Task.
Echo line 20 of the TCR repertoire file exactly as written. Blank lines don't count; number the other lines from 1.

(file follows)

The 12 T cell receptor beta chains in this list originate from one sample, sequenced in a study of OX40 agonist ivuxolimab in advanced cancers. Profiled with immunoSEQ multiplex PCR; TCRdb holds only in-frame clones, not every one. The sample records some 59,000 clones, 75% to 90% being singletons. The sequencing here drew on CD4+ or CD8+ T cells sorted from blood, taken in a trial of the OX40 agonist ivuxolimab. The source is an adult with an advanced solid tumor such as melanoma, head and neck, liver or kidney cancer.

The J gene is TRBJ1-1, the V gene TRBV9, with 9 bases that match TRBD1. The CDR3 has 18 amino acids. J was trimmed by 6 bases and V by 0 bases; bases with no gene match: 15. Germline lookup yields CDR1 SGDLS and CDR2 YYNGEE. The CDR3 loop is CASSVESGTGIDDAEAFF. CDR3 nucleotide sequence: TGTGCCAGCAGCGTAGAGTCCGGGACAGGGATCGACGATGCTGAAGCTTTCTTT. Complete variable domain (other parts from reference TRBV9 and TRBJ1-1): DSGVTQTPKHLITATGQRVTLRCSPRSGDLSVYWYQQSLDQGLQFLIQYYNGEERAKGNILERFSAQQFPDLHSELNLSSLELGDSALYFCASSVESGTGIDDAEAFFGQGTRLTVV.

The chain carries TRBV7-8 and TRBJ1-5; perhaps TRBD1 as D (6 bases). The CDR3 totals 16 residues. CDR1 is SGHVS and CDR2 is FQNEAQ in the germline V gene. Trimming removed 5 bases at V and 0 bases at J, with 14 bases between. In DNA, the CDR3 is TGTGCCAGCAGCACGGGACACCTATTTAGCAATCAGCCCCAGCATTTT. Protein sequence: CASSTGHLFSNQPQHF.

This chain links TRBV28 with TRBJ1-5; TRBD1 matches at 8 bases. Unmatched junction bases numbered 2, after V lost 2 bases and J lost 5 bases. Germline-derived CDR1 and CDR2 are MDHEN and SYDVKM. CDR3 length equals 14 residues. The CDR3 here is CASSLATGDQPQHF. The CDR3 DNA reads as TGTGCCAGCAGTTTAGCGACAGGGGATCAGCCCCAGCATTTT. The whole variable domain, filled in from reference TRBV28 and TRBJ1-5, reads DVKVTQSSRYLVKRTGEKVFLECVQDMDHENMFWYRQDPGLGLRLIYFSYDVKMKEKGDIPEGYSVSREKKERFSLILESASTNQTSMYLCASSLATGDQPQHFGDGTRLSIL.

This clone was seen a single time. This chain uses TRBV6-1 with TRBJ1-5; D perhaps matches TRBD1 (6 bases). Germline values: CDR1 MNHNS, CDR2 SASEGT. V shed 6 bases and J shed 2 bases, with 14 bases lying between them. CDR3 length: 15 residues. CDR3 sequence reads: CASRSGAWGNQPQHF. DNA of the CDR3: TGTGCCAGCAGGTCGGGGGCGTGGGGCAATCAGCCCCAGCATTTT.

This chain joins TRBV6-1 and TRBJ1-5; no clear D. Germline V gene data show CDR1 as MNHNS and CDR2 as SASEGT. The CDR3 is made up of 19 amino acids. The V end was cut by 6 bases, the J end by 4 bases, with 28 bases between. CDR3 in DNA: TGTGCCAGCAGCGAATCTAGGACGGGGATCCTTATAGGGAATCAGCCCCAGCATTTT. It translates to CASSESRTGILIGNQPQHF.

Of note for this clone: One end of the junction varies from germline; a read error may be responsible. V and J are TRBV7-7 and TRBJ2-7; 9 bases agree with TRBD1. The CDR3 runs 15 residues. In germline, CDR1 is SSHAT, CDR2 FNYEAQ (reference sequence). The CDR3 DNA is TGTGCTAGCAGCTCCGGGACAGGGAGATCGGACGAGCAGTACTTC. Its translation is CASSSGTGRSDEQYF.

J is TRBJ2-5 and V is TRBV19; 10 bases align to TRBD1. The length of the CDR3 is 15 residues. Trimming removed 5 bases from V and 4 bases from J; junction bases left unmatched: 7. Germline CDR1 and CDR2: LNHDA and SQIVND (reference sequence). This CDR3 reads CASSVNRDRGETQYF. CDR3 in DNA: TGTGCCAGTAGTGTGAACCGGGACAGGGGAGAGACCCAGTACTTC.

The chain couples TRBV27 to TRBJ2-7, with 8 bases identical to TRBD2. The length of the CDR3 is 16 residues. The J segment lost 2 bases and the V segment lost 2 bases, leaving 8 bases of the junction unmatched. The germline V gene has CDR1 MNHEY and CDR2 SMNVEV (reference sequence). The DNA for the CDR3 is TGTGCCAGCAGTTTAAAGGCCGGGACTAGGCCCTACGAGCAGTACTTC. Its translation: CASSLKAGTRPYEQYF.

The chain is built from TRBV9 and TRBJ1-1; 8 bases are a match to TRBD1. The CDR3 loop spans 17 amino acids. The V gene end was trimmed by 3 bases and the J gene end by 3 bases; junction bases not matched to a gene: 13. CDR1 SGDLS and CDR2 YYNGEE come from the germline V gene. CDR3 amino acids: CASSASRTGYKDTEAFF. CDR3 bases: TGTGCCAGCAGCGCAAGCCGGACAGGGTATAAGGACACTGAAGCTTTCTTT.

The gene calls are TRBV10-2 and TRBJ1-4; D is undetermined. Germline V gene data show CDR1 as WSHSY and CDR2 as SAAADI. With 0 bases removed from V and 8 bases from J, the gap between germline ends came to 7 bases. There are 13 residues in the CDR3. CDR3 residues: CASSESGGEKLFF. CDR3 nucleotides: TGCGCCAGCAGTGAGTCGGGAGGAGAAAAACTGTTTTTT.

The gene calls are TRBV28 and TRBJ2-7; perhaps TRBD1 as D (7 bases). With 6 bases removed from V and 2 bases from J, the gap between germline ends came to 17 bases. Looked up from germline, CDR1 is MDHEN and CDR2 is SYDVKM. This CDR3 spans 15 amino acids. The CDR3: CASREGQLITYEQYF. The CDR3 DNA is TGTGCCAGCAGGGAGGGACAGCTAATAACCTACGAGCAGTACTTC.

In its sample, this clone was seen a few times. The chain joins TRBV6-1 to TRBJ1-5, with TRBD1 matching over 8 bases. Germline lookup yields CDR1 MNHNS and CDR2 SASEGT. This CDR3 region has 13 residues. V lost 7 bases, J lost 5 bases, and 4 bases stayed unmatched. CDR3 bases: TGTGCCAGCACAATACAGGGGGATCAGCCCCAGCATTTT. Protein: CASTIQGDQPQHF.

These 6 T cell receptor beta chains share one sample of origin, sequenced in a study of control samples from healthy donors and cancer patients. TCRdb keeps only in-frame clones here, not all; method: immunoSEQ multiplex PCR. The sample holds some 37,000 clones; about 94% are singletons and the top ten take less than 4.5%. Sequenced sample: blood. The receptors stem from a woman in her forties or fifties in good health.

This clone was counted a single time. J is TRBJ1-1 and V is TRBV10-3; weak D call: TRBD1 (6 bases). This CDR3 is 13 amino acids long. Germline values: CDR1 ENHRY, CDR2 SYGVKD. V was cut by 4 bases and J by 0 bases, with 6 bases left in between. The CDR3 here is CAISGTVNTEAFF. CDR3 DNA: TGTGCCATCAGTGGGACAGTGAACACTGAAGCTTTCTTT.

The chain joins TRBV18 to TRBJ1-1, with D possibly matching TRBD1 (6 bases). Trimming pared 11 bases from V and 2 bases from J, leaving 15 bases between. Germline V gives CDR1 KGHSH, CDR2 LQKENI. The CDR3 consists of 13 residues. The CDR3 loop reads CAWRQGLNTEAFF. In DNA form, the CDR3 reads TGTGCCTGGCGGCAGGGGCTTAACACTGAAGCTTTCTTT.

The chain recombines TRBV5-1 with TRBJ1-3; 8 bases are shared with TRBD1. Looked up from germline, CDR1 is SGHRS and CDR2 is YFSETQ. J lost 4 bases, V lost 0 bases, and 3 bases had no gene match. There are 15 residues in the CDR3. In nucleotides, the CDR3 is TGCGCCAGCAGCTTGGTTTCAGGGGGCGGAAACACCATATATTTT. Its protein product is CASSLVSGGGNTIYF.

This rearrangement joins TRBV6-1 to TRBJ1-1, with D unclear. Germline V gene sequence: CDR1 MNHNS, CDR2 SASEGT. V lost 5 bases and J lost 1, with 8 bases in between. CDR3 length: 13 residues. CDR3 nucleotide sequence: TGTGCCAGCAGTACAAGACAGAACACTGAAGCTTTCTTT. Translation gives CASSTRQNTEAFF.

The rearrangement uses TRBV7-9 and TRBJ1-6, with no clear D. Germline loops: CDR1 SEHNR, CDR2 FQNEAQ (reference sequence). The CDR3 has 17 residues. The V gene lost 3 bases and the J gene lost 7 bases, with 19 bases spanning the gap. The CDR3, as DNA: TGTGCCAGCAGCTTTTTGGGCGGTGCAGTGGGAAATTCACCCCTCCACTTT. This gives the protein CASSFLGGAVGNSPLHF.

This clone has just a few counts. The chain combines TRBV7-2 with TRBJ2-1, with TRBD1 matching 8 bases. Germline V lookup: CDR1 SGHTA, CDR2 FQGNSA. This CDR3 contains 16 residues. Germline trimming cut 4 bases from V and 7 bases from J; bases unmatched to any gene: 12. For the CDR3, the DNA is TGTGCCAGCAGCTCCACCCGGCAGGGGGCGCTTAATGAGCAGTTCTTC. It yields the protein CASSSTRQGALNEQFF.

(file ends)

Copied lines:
This clone has just a few counts. The chain combines TRBV7-2 with TRBJ2-1, with TRBD1 matching 8 bases. Germline V lookup: CDR1 SGHTA, CDR2 FQGNSA. This CDR3 contains 16 residues. Germline trimming cut 4 bases from V and 7 bases from J; bases unmatched to any gene: 12. For the CDR3, the DNA is TGTGCCAGCAGCTCCACCCGGCAGGGGGCGCTTAATGAGCAGTTCTTC. It yields the protein CASSSTRQGALNEQFF.